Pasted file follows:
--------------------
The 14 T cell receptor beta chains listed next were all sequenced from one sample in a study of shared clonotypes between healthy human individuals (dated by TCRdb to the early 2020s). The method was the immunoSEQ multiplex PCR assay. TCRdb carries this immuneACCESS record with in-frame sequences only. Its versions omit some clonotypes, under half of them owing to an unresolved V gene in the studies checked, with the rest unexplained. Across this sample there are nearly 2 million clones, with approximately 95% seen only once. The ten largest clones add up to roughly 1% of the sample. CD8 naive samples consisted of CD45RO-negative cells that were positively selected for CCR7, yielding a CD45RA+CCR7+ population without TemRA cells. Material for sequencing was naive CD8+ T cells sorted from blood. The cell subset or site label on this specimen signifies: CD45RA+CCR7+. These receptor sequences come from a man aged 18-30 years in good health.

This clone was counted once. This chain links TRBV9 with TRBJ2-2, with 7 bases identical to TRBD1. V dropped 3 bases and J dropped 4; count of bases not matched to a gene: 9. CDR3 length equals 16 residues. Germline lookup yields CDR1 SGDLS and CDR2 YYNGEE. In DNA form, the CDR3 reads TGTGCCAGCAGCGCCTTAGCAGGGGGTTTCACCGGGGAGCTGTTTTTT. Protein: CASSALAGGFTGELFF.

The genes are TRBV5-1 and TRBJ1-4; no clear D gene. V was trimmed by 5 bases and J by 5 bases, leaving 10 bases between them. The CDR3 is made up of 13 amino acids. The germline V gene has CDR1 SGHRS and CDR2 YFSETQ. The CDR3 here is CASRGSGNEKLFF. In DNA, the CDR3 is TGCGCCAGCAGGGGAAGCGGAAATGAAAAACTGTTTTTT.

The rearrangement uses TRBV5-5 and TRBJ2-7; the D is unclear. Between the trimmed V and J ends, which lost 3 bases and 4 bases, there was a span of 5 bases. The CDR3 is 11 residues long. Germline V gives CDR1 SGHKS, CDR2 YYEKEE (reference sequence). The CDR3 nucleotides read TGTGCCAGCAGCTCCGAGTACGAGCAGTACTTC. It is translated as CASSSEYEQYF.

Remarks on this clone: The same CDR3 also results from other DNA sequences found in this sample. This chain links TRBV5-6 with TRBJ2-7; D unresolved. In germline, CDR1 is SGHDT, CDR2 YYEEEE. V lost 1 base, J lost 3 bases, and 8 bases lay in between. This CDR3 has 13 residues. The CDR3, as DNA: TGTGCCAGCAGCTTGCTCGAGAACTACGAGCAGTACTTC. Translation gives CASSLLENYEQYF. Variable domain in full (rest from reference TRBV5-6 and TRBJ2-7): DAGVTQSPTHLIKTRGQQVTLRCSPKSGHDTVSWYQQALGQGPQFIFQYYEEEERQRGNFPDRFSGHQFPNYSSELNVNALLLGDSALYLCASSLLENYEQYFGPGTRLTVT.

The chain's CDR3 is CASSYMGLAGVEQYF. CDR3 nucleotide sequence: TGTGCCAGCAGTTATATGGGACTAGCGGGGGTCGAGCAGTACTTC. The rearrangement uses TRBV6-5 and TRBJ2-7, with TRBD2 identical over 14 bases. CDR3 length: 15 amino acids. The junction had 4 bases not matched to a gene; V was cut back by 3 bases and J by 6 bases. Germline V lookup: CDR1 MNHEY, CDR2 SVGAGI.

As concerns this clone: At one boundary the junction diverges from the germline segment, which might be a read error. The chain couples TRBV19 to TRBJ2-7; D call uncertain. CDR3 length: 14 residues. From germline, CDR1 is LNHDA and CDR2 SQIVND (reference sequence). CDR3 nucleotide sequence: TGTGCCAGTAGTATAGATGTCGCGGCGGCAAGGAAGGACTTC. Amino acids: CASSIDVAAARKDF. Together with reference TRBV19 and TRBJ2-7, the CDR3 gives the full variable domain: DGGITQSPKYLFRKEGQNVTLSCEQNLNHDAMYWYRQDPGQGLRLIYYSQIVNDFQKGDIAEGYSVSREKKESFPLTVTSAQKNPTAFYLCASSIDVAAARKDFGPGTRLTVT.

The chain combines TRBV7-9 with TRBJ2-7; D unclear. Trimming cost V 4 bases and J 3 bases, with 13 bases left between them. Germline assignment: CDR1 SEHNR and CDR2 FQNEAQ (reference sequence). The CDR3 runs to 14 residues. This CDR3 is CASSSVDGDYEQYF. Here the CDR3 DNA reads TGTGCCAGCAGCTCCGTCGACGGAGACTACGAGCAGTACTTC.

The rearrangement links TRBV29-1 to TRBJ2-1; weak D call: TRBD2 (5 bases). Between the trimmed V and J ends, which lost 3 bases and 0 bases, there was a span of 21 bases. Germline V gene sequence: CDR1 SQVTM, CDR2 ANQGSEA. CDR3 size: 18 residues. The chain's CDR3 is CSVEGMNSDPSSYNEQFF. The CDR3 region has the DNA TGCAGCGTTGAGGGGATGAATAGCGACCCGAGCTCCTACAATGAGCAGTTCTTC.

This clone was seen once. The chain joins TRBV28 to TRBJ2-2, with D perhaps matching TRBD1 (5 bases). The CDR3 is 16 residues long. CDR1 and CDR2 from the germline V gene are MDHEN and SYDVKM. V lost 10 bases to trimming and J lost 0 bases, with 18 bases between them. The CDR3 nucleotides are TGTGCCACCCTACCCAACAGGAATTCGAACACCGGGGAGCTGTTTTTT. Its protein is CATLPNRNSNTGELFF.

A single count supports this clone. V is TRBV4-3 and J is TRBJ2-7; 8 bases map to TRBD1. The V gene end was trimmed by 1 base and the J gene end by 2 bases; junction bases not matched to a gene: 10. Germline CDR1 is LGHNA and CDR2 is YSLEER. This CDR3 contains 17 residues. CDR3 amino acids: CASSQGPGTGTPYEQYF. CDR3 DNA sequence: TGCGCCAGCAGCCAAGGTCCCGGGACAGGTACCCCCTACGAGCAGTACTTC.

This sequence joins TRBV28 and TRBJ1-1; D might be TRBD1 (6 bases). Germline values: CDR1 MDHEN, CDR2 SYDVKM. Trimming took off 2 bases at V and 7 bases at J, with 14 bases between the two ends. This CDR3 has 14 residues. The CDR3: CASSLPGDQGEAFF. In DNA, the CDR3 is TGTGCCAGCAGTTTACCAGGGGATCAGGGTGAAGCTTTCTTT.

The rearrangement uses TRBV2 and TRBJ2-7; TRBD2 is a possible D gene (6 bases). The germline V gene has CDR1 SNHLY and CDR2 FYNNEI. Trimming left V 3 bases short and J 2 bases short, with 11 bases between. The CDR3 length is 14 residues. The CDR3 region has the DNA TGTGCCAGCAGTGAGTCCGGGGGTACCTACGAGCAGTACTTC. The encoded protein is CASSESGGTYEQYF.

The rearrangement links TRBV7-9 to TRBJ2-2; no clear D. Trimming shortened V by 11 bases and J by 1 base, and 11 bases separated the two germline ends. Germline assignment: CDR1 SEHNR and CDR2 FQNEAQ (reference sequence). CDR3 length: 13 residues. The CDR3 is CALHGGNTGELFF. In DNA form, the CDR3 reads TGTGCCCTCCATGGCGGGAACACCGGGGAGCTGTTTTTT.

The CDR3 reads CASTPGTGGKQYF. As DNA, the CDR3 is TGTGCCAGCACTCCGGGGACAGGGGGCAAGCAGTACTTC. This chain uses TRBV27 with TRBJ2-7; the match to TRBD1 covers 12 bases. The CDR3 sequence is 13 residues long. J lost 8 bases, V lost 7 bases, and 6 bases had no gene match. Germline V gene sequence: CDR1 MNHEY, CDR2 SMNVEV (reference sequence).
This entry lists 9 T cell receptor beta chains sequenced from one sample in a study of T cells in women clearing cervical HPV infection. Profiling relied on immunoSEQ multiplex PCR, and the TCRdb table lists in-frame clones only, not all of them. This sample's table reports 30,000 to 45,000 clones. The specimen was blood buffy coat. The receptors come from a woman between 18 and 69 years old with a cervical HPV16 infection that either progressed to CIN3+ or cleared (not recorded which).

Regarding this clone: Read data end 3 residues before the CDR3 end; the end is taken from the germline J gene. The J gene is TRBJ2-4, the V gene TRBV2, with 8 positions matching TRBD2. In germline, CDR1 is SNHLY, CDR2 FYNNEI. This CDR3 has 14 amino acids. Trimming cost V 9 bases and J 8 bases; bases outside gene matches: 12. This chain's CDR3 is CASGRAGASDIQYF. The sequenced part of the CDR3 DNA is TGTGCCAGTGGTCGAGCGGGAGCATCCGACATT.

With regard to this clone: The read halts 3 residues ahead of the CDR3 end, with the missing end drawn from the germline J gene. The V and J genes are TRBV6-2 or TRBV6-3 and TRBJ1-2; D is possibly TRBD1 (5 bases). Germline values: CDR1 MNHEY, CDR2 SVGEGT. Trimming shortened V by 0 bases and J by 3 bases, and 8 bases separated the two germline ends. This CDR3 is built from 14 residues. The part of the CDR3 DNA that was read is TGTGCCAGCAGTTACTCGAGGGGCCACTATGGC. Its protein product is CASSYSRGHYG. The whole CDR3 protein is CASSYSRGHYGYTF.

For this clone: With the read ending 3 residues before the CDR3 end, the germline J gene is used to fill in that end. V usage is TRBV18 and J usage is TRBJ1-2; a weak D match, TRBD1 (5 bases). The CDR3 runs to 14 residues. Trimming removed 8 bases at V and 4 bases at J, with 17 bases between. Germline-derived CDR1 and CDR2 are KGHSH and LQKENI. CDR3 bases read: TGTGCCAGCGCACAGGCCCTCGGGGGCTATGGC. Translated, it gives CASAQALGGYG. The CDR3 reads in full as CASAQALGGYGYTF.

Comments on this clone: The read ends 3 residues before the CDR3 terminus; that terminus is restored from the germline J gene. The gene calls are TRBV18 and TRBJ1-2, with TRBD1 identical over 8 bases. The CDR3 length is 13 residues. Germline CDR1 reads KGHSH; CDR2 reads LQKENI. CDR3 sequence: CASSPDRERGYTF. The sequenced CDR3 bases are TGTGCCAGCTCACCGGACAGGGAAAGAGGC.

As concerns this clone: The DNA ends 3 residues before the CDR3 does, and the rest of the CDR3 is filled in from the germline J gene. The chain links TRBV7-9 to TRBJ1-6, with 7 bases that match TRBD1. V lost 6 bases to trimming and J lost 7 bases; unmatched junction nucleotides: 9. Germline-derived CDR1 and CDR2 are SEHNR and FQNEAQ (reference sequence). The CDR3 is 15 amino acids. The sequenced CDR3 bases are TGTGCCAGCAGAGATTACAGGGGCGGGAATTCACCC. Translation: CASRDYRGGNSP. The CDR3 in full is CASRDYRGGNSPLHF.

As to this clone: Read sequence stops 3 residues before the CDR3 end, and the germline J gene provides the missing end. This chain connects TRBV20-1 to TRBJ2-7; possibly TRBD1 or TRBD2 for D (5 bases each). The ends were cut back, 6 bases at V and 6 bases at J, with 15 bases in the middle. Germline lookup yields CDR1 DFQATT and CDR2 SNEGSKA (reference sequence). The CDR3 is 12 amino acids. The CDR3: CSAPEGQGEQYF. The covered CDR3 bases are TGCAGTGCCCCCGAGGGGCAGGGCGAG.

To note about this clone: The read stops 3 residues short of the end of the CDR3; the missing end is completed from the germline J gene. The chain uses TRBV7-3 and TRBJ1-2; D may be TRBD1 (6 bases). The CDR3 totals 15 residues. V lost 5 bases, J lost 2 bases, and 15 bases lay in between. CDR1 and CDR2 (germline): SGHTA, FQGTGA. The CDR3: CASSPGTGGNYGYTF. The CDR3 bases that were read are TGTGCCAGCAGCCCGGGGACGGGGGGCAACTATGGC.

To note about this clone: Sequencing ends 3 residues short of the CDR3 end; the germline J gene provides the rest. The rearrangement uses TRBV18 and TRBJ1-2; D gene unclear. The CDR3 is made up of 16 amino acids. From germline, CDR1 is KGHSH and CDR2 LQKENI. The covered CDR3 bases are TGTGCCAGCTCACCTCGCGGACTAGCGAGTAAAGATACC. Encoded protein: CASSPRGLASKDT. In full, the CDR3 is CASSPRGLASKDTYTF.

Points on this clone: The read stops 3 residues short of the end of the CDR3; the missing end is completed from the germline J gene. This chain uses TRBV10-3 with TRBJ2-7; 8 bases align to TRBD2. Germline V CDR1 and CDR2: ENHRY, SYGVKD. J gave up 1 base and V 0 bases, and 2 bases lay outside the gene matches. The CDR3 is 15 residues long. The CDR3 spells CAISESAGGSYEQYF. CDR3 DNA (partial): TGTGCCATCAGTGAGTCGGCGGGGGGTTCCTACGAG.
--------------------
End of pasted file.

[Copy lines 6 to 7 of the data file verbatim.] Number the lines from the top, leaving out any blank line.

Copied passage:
The chain's CDR3 is CASSYMGLAGVEQYF. CDR3 nucleotide sequence: TGTGCCAGCAGTTATATGGGACTAGCGGGGGTCGAGCAGTACTTC. The rearrangement uses TRBV6-5 and TRBJ2-7, with TRBD2 identical over 14 bases. CDR3 length: 15 amino acids. The junction had 4 bases not matched to a gene; V was cut back by 3 bases and J by 6 bases. Germline V lookup: CDR1 MNHEY, CDR2 SVGAGI.

As concerns this clone: At one boundary the junction diverges from the germline segment, which might be a read error. The chain couples TRBV19 to TRBJ2-7; D call uncertain. CDR3 length: 14 residues. From germline, CDR1 is LNHDA and CDR2 SQIVND (reference sequence). CDR3 nucleotide sequence: TGTGCCAGTAGTATAGATGTCGCGGCGGCAAGGAAGGACTTC. Amino acids: CASSIDVAAARKDF. Together with reference TRBV19 and TRBJ2-7, the CDR3 gives the full variable domain: DGGITQSPKYLFRKEGQNVTLSCEQNLNHDAMYWYRQDPGQGLRLIYYSQIVNDFQKGDIAEGYSVSREKKESFPLTVTSAQKNPTAFYLCASSIDVAAARKDFGPGTRLTVT.